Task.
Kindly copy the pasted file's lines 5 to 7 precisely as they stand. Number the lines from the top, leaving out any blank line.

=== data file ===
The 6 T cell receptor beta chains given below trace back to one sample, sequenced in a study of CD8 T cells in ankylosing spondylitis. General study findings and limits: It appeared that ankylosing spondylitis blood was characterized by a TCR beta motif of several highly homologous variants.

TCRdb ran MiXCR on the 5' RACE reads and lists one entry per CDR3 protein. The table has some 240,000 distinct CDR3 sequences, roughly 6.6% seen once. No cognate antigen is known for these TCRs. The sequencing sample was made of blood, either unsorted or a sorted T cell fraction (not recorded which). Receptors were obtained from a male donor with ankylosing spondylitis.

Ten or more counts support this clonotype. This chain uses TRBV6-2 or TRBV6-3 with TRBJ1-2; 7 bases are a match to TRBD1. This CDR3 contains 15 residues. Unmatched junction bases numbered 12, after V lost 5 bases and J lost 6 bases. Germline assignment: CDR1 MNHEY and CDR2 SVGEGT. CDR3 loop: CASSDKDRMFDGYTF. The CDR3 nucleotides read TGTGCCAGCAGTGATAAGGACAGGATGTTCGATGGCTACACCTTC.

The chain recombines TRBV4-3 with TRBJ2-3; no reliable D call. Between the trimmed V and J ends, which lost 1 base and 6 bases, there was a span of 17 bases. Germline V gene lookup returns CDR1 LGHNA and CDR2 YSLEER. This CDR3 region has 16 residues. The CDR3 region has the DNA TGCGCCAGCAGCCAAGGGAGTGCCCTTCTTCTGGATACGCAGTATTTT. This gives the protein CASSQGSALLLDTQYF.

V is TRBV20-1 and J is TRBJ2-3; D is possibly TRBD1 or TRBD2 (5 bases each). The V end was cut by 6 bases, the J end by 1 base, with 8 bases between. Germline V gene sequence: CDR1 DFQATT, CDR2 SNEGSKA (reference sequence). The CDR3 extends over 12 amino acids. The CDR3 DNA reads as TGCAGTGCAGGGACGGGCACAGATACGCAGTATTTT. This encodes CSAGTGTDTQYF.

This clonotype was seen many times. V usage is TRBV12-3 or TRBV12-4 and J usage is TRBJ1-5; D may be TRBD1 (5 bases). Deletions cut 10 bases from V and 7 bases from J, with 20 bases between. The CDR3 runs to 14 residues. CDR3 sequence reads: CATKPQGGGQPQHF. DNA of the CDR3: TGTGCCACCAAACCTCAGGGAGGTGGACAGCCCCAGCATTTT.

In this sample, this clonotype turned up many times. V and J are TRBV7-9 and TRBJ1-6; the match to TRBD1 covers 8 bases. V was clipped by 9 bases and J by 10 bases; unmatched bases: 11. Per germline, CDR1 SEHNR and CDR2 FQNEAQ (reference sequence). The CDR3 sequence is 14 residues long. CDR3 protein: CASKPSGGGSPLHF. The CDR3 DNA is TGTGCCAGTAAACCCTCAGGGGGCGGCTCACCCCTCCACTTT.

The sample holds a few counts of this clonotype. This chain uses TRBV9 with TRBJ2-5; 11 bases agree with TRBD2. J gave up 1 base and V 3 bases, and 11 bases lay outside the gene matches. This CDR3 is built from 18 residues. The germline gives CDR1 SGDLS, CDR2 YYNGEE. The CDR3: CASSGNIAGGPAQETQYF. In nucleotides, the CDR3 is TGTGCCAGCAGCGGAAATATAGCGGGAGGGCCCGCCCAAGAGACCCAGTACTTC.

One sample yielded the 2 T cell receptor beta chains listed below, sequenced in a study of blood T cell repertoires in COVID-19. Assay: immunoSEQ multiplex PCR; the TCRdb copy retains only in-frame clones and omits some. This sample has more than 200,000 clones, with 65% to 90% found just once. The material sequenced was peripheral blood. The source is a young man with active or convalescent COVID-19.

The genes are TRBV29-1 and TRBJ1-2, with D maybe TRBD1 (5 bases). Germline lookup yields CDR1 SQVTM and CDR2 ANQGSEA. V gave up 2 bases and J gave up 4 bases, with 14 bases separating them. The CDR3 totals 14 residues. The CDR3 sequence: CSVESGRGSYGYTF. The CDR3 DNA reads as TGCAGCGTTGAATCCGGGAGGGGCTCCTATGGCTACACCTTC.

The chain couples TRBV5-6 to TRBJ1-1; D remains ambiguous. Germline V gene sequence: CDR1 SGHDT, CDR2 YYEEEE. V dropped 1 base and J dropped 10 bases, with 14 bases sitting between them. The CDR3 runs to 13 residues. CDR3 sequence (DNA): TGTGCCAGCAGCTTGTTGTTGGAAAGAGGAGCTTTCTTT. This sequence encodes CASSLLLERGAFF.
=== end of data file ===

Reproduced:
V is TRBV20-1 and J is TRBJ2-3; D is possibly TRBD1 or TRBD2 (5 bases each). The V end was cut by 6 bases, the J end by 1 base, with 8 bases between. Germline V gene sequence: CDR1 DFQATT, CDR2 SNEGSKA (reference sequence). The CDR3 extends over 12 amino acids. The CDR3 DNA reads as TGCAGTGCAGGGACGGGCACAGATACGCAGTATTTT. This encodes CSAGTGTDTQYF.

This clonotype was seen many times. V usage is TRBV12-3 or TRBV12-4 and J usage is TRBJ1-5; D may be TRBD1 (5 bases). Deletions cut 10 bases from V and 7 bases from J, with 20 bases between. The CDR3 runs to 14 residues. CDR3 sequence reads: CATKPQGGGQPQHF. DNA of the CDR3: TGTGCCACCAAACCTCAGGGAGGTGGACAGCCCCAGCATTTT.

In this sample, this clonotype turned up many times. V and J are TRBV7-9 and TRBJ1-6; the match to TRBD1 covers 8 bases. V was clipped by 9 bases and J by 10 bases; unmatched bases: 11. Per germline, CDR1 SEHNR and CDR2 FQNEAQ (reference sequence). The CDR3 sequence is 14 residues long. CDR3 protein: CASKPSGGGSPLHF. The CDR3 DNA is TGTGCCAGTAAACCCTCAGGGGGCGGCTCACCCCTCCACTTT.